By default, the Docker API is exposed over a local UNIX socket. If you want to control Docker from a remote host, you can configure Docker to expose its API over a TCP socket instead. However, Docker itself doesn’t implement authentication. We will see here how we can use SSL certificate authentication to encrypt and authenticate the Docker API.
This is a very simple recipe, using
socat in front of the Docker
socat will accept HTTPS connections, make sure that the client
shows an appropriate certificate, and relay the connection to the
UNIX socket. The client should either use
socat as well to wrap
a normal connection into a SSL connection; or use OpenSSL (or
a similar crypto library) to do the wrapping directly.
A few words about certificates
I won’t do a full intro do public key crypto; but the basic idea is the following:
- the server (i.e. Docker) and each client connecting to it have to generate their own private key;
- they get a certificate authority to sign those keys, delivering them a certificate;
- when a client connect to the server, each party asks the other one to present its certificate, and is able to verify the validity of the certificate.
In other words: the client will know for sure that it’s talking to the server, and the server will know for sure that it’s talking to an authorized client.
In this example, we will cut corners. The client, server, and certificate authority will actually be the same entity. They will use the same key and certificate.
We need to install
socat on both the client and server; and we
openssl somewhere (doesn’t matter where exactly: it’s purely
for generation of the key material).
apt-get install socat openssl
socat is a very common tool, so it should be available for
your distro, even if it’s an exotic one.
Generate key and certificate
Here is my quick-and-dirty recipe to generate a RSA key (stored
key.pem) and a self-signed certificate (stored in
valid for 100 years:
openssl genrsa -out key.pem 2048 openssl req -new -key key.pem -x509 -out cert.pem -days 36525 -subj /CN=WoopWoop/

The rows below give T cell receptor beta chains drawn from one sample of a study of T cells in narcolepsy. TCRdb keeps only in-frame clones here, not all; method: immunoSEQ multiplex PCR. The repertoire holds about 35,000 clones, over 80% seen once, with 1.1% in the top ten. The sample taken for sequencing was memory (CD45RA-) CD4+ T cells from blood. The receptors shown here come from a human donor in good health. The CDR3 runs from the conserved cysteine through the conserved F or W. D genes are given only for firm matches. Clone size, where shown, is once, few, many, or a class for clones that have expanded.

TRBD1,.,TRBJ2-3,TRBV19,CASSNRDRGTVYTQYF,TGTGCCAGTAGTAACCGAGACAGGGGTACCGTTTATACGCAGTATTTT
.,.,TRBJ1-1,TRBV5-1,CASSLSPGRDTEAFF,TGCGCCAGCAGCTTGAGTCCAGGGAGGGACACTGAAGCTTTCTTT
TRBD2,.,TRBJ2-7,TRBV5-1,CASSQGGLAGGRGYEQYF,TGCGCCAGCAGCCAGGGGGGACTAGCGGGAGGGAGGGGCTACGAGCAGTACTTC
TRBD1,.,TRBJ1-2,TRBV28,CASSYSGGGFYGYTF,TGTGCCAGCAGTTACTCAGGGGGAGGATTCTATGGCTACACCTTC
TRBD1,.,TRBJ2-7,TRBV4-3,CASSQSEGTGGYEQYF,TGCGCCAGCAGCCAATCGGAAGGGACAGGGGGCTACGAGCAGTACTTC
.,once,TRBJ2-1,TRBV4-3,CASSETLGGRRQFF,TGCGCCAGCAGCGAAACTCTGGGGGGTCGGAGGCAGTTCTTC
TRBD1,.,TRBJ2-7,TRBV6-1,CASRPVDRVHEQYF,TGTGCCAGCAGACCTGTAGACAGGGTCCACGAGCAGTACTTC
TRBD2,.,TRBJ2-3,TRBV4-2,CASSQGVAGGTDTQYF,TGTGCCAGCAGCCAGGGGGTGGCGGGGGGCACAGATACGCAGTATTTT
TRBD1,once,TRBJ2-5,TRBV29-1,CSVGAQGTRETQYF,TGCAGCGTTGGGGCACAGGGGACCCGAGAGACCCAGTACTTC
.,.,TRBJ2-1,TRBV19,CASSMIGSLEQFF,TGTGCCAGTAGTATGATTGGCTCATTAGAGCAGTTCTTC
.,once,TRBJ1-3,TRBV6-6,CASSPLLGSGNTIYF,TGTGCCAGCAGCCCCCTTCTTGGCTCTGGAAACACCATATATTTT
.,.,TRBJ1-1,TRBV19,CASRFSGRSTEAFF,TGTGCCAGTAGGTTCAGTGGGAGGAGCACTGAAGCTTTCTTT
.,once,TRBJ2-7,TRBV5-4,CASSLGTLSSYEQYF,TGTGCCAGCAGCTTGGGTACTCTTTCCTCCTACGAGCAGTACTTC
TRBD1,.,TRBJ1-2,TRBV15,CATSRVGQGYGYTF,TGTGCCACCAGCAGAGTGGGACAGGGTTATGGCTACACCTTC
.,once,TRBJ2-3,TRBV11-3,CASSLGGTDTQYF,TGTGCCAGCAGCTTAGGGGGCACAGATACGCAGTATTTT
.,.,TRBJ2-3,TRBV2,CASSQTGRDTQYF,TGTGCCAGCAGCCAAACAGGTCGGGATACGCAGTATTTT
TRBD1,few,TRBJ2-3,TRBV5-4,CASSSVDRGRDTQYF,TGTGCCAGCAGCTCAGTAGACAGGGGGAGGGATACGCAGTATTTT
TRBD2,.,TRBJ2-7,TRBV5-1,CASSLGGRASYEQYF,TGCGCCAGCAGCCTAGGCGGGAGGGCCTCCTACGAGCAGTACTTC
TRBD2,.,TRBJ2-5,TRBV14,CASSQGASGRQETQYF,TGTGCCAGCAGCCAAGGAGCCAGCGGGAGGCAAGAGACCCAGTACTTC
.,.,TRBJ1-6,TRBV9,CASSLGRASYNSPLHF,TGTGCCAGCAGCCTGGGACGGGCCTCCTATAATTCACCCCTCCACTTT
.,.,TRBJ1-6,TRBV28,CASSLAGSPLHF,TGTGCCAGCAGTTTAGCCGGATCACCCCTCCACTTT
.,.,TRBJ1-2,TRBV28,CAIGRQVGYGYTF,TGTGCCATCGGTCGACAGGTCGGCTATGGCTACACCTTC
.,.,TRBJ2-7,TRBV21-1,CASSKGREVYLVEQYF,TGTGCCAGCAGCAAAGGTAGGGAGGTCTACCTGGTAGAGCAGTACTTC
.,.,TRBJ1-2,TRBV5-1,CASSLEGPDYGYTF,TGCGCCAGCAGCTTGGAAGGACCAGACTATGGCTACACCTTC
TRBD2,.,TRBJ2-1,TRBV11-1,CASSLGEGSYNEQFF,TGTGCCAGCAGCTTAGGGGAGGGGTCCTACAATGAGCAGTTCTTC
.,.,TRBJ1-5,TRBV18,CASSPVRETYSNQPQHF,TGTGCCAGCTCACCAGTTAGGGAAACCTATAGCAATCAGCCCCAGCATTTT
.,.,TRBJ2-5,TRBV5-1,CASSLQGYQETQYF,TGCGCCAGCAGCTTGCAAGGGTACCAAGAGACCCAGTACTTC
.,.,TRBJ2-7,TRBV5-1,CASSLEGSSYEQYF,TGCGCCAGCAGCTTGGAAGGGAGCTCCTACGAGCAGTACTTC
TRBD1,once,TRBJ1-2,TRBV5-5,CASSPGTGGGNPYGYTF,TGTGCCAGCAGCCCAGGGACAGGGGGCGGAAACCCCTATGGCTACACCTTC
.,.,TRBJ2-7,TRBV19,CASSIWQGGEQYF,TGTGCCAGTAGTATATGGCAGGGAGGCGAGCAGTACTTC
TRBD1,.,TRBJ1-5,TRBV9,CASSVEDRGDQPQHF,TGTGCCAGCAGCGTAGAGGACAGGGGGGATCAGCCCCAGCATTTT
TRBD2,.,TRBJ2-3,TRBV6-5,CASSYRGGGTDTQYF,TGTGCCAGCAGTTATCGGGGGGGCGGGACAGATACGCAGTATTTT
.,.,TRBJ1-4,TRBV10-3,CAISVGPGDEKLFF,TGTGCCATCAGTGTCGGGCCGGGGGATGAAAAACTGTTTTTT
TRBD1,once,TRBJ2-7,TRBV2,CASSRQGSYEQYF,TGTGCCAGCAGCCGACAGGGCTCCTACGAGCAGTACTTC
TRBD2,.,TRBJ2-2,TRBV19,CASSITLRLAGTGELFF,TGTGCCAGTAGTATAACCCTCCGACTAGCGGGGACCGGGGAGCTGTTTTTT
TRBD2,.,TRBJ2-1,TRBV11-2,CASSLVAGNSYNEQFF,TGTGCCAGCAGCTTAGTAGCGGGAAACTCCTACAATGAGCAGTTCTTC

Run that anywhere, then copy both
on client and server.
On server (running Docker)
Docker should run as usual. Then start
socat like this:
socat \ OPENSSL-LISTEN:4321,fork,reuseaddr,cert=cert.pem,cafile=cert.pem,key=key.pem \ UNIX:/var/run/docker.sock
fork means that
socat will fork a new child process for each incoming
connection (instead of handling only one connection and exiting right away).
reuseaddr is a useful socket option, so that if you exit and restart
socat, it won’t tell you that the address is already taken.
By default, OPENSSL connections made with
socat require the other end
to show a valid certificate; unless you add
verify=0. In that case,
we want to encrypt connections and check certificates (to deny unauthorized
clients), so the defaults are good.
On client (running e.g. Docker CLI)
The symmetrical invocation of
socat looks like this:
socat \ UNIX-LISTEN:/tmp/docker.sock,fork \ OPENSSL:$SERVERADDR:4321,cert=cert.pem,cafile=cert.pem,key=key.pem
Now you can point your Docker CLI to the server through the tunnel, like this:
docker -H unix:///tmp/docker.sock run -t -i busybox sh
On client (using an HTTP client API)
If you want to connect to the Docker daemon with a regular HTTP client (which maybe cannot connect to a UNIX socket to do HTTP requests), try this version:
socat \ TCP-LISTEN:4321,bind=127.0.0.1,fork \ OPENSSL:$SERVERADDR:4321,cert=cert.pem,cafile=cert.pem,key=key.pem
The Docker API is then available on
It would obviously be much better to use a separate certificate authority, and generate different keys and certificates for the server and for each client. “This is left as an exercise for the reader,” as we say! :-)